Violence against women in times of Covid-19


By Patrícia Rosalba Salvador Moura Costa*

In 2018, Brazil registered 263.067 cases of intentional bodily harm in the form of domestic violence.

In times of confinement due to COVID-19, international bodies, non-governmental organizations, feminist movements, scholars, human rights activists and some state government institutions have drawn attention to the possibility of worsening violence against women. The United Nations Special Rapporteur on violence against women, Dubravka Simonovic, highlighted that this problem can increase during the quarantine, because the home can be a place of fear and abuse for women and children, and also indicated the need to federal entities promote constant actions to defend women and combat domestic violence.

News about the increase in notifications of cases of domestic violence during the quarantine were published on international and national websites, exposing examples from countries such as China, France and Spain, in addition to the cities of Paris and Rio de Janeiro. According to published material, the Judiciary Department of Justice of Rio de Janeiro recorded that cases of domestic violence in the state increased by 50% in the last days of social isolation. The Government of Spain has launched an action guide for women who suffer gender-based violence in situations of stay at home, resulting from the state of alarm for Covid-19. Paris also announced priority mobilization measures for social services to respond to cases of violence.

I carried out a survey, between March 22 and 29, 2020, on the portals of the State Governments, Social Assistance Secretariats, Public Security Secretariats and Civil Police of all the States of Brazil and the Federal District, to find out if they were promoting campaigns and actions on measures to combat violence against women in times of Covid-19. I detected that eleven states published, in some of their bodies, some specific type of information and/or campaign on how to proceed in cases of domestic violence. In one of the states, the material was released by the CPI on feminicide, linked to the Legislative Assembly.

None of the campaigns were constructed to consider issues such as disability, class, race, ethnicity, sexuality and territorialization. It is necessary to point out that it is the most needy women, who live in more remote regions and live with many people in small rooms who may suffer more from confinement. Let us also think that the functioning of the protection and reception networks is with a reduction of employees in this quarantine phase. It is worth highlighting the lack of attention paid to rural, riverside and forest women, who are often oblivious to all forms of public policies.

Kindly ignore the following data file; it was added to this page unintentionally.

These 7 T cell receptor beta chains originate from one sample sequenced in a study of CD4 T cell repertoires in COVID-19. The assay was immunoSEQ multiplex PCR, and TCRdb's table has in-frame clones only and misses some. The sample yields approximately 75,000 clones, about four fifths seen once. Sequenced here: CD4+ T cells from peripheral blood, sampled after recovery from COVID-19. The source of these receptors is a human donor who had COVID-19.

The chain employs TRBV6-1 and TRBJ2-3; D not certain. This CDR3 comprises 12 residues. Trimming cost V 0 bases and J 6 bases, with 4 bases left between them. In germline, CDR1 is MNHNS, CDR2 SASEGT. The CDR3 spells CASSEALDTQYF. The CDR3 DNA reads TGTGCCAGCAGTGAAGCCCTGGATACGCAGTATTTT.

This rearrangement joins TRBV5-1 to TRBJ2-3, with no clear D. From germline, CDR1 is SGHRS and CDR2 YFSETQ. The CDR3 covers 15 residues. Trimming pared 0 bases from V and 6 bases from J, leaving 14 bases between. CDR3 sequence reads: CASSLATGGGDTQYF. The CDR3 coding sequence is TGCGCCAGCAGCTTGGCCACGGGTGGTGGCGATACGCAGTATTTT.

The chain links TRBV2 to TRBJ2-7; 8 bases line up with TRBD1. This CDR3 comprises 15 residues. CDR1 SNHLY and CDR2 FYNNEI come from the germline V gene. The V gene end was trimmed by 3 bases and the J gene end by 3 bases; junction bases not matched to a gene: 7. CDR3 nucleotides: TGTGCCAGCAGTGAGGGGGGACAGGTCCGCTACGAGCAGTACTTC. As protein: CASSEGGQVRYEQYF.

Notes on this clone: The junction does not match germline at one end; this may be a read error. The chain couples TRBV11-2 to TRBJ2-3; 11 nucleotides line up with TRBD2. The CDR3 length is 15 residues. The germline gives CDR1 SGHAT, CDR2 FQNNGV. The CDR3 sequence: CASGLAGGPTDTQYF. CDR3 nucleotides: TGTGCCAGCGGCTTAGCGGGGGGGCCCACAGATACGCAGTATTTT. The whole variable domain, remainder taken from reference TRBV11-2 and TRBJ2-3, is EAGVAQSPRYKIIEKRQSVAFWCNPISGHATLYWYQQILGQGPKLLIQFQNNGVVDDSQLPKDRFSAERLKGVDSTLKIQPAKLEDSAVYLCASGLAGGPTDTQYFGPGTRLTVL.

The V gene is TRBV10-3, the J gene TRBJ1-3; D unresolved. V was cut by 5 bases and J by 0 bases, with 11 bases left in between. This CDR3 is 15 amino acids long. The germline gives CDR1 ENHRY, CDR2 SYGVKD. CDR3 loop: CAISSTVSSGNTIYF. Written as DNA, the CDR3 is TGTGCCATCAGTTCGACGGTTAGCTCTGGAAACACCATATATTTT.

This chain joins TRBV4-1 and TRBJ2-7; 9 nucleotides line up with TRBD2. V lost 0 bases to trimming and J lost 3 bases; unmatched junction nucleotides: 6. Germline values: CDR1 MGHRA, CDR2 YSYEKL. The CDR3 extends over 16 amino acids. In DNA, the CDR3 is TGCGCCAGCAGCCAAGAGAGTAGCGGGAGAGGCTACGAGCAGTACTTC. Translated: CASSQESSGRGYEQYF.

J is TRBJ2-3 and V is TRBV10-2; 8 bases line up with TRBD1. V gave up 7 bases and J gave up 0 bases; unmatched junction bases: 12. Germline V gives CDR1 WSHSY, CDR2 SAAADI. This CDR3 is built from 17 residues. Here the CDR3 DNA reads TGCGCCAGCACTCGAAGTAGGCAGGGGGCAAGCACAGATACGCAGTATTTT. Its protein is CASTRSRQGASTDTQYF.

The press and various social media also show that there are people who are concerned and supportive of women in situations of violence. Mobilization, in some cases, comes with tickets, which are posted in elevators of buildings or other public places. One of the messages that gained notoriety brought the following message, “Aggressor neighbor, pandemic or not, violence against women is a crime!! You will not hide behind Covid-19! (...) Dear neighbor, if you need help, run here. Apt 602. You are not alone”. On the other hand, the current president of Brazil justified the increase in domestic violence, in times of Covid-19, with the argument that “in a house that lacks bread, everyone fights and no one is right. Have to work".

The figures announced by the Brazilian Public Safety Yearbook (BRASIL, 2019) highlight that the country recorded, in 2018, 263.067 cases of intentional bodily harm, in the form of domestic violence. This is an average of 126,2 cases per 1.206 inhabitants, that is, one record every two minutes. The Yearbook also showed that femicide in the country daily takes on dramatic proportions. There were 2018 records recorded in 30. In cases of femicide, studies show that black women are the ones who die the most in the country. The peak of mortality occurs at 70.7 years of age. XNUMX% of the women had, at most, primary education, and the perpetrators were their partners or former partners. When the rates of sexual violence are added to the reflection, the issue takes on a dramatic air and throws the spotlight on the process of tearing the bodies and lives of women in situations of violence from the south to the north of Brazil.

Reflecting on these data, it is always necessary to ratify that the problem of violence against women cannot be ignored or left in the background at any time in history, especially now, when we live in social isolation because of this global pandemic. Like Covid-19, violence against women in Brazil is a serious social and public health problem. The Social and Human Sciences have long drawn attention to the fact that this debate must always go beyond the boundaries of the biological and the political. It is more than urgent that we continue to produce knowledge, pointing out with data the interfaces of social problems and affecting the scenarios that are set for humanity.

Patricia Rosalba Salvador Moura Costa is a professor of anthropology at the Federal University of Sergipe (UFS).

Article originally published in Bulletin n. 10 | Social scientists and the coronavirus

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